In A Nutshell
Nothing says summer like the smell of chlorine from a pool . . . but it’s not chlorine you’re smelling. It’s chloramine, a chemical produced by the reaction between chlorine and urine. And it’s what makes your eyes red. When people think it’s okay to stay in the pool for bathroom breaks, pools become a massive, festering slush of disease, with everything from asthma and lung infections to Legionnaires’ disease associated with swimming in dirty pools.
The Whole Bushel
There are a lot of things we associate with the summer months, from the smell of a backyard BBQ to the drone of bees and the flickering of fireflies at night. Our sense of smell helps us form some of the strongest memories and associations, and the smell of chlorine from the neighborhood pool just screams summertime. It’s unmistakable, pungent, and eye-watering, promising sun, fun, and sunburns.
But it turns out that’s not exactly what you’re smelling.
The smell comes not from the chlorine itself but from the reaction that happens when chlorine goes to work getting rid of all the nasty stuff that no one really wants to admit are in every public pool: sweat, dirt, urine, and feces.
The chemical produced in the reaction, called chloramine, is what makes your eyes red, too. Chloramine is a derivative of ammonia and occurs when urine and chlorine bind to create something new.
But, people might ask, isn’t the point of chlorine to disinfect the pool and get rid of germs and all the other nasty things in there?
That’s true, but there’s a time delay between the time a foreign substance enters the pool water and the time it take both chlorine and bromine to kill it. Germs can be floating around for a few minutes before the pool chemicals do their thing. It also creates another problem: When chlorine combines with things like urine, the chlorine gets used up so it can’t fight off other kinds of germs.
Some types of germs—like the parasitic Cryptosporidium—can survive up to 10 days even in water that’s properly treated with chlorine and other chemicals. From 2011 to 2012 alone, there were more than 1,780 cases of the parasitic disease that cropped up in connection with pools. The disease is spread through diarrhea and can continue to spread for up to two weeks after symptoms have disappeared, well into the time frame most people would think it’s safe to head back into the water.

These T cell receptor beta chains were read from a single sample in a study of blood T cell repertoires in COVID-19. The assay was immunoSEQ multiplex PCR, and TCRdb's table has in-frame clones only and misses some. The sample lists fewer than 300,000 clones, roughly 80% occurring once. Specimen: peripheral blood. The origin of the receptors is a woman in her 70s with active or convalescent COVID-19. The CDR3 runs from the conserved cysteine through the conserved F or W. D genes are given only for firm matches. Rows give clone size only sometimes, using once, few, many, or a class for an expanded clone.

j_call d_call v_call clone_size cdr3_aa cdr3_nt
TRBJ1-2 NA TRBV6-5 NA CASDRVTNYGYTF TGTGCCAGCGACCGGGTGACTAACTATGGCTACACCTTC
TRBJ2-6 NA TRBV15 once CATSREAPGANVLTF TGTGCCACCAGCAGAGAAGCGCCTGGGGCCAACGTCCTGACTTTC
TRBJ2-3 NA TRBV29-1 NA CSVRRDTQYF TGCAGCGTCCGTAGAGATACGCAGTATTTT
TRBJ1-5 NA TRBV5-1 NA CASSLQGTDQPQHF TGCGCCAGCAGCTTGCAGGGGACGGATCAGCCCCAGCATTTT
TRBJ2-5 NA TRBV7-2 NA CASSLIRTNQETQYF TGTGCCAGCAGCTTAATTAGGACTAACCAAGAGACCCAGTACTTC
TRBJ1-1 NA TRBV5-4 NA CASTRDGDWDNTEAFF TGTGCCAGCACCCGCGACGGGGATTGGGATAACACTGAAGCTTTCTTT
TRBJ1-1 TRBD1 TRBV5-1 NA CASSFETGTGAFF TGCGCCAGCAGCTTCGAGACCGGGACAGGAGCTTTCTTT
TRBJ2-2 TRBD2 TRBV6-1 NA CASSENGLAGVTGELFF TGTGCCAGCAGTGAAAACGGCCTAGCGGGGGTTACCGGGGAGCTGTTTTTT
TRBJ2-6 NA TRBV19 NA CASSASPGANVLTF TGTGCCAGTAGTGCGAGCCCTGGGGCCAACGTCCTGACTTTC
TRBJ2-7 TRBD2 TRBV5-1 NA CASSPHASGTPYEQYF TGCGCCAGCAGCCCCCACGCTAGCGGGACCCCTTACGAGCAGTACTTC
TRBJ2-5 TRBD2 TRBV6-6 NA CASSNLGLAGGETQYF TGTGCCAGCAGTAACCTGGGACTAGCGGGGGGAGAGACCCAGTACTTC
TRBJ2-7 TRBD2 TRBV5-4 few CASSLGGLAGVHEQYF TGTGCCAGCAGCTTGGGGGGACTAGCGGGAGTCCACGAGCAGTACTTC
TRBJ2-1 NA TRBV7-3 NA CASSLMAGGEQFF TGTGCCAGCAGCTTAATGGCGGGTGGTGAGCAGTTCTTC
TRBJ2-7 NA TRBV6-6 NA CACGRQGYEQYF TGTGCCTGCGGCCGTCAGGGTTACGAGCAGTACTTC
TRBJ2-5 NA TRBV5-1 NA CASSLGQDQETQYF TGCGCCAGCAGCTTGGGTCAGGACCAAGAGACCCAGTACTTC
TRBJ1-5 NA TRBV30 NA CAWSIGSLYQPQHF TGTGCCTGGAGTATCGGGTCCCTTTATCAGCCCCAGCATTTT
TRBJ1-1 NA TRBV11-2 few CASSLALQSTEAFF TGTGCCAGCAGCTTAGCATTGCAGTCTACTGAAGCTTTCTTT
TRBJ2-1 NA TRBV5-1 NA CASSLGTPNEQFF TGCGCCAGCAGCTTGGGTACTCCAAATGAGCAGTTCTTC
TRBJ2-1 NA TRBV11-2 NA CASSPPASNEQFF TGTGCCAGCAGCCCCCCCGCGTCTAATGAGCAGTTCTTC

The Centers for Disease Control and Prevention stresses that it’s a big problem in public pools around the country. The CDC’s water safety guide urges people to quit peeing in pools.
Also important? Don’t drink the water.
As if that isn’t gross enough, a whole host of other dangers come with swimming in public pools where hygiene is an afterthought. Chloramine has been linked to a number of respiratory disorders, and some studies have suggested that kids who swim in unhealthy pools have the same risk levels for developing asthma as smokers do.
Indoor pools are associated with cases of Legionnaires’ disease, characterized by fever, muscle aches, difficulty breathing, and headaches. As many as 50,000 cases are reported every year in the US alone, and they’re caused by breathing the germ-ridden water vapor of indoor pools. There are also things like lung and skin infections, swimmer’s ear, and athlete’s foot, with one study even linking the water in public pools to DNA mutations and cancer.
Show Me The Proof
Washington Post: Scientists describe the gross reason why your eyes sometimes sting, turn red in swimming pools
Medical Daily: Feces In The Water And 5 Other Health Risks Of Swimming In Public Pools
Centers for Disease Control and Prevention: Share the Fun … Not Germs
LiveScience: ‘Crypto’ Parasite Outbreaks Increasing in Pools Across US